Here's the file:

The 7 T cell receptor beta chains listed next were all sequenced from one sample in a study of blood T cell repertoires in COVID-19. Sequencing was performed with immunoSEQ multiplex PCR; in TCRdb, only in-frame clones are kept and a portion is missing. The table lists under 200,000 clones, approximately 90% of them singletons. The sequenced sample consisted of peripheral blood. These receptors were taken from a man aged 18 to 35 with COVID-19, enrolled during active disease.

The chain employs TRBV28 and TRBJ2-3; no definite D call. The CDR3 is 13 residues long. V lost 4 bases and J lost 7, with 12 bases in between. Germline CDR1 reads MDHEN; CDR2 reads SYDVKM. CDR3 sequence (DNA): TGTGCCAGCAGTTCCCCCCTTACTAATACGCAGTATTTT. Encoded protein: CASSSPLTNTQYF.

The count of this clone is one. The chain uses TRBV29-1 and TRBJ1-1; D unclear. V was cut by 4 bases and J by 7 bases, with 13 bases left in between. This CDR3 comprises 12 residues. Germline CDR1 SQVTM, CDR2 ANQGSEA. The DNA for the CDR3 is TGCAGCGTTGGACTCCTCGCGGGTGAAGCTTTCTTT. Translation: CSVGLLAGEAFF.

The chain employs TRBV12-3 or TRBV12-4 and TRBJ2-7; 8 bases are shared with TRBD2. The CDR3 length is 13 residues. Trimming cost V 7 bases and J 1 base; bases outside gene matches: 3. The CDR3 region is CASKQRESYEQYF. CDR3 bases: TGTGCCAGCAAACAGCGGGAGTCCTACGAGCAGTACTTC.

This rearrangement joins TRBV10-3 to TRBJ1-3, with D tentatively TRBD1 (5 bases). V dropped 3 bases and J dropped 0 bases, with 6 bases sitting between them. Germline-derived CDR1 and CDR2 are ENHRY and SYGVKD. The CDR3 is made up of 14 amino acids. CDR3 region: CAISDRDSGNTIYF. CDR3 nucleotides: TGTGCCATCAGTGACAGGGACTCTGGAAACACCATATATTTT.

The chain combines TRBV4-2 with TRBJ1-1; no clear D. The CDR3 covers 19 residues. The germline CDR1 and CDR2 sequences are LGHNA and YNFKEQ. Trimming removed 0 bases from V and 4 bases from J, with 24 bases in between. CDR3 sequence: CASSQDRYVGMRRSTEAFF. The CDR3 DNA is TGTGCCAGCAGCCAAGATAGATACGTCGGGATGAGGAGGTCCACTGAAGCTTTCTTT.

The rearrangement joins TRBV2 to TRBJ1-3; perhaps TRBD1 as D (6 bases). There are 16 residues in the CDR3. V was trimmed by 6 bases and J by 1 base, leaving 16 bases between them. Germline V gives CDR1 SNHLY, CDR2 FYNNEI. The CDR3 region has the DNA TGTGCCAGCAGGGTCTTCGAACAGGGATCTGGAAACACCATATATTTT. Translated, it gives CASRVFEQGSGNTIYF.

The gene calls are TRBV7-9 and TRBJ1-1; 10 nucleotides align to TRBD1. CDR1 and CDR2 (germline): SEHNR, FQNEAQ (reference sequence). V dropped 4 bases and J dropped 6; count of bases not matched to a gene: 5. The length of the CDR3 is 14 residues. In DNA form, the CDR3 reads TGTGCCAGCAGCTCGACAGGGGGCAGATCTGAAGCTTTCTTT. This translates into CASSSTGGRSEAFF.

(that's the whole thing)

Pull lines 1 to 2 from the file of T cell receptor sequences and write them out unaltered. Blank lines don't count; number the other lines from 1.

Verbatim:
The 7 T cell receptor beta chains listed next were all sequenced from one sample in a study of blood T cell repertoires in COVID-19. Sequencing was performed with immunoSEQ multiplex PCR; in TCRdb, only in-frame clones are kept and a portion is missing. The table lists under 200,000 clones, approximately 90% of them singletons. The sequenced sample consisted of peripheral blood. These receptors were taken from a man aged 18 to 35 with COVID-19, enrolled during active disease.

The chain employs TRBV28 and TRBJ2-3; no definite D call. The CDR3 is 13 residues long. V lost 4 bases and J lost 7, with 12 bases in between. Germline CDR1 reads MDHEN; CDR2 reads SYDVKM. CDR3 sequence (DNA): TGTGCCAGCAGTTCCCCCCTTACTAATACGCAGTATTTT. Encoded protein: CASSSPLTNTQYF.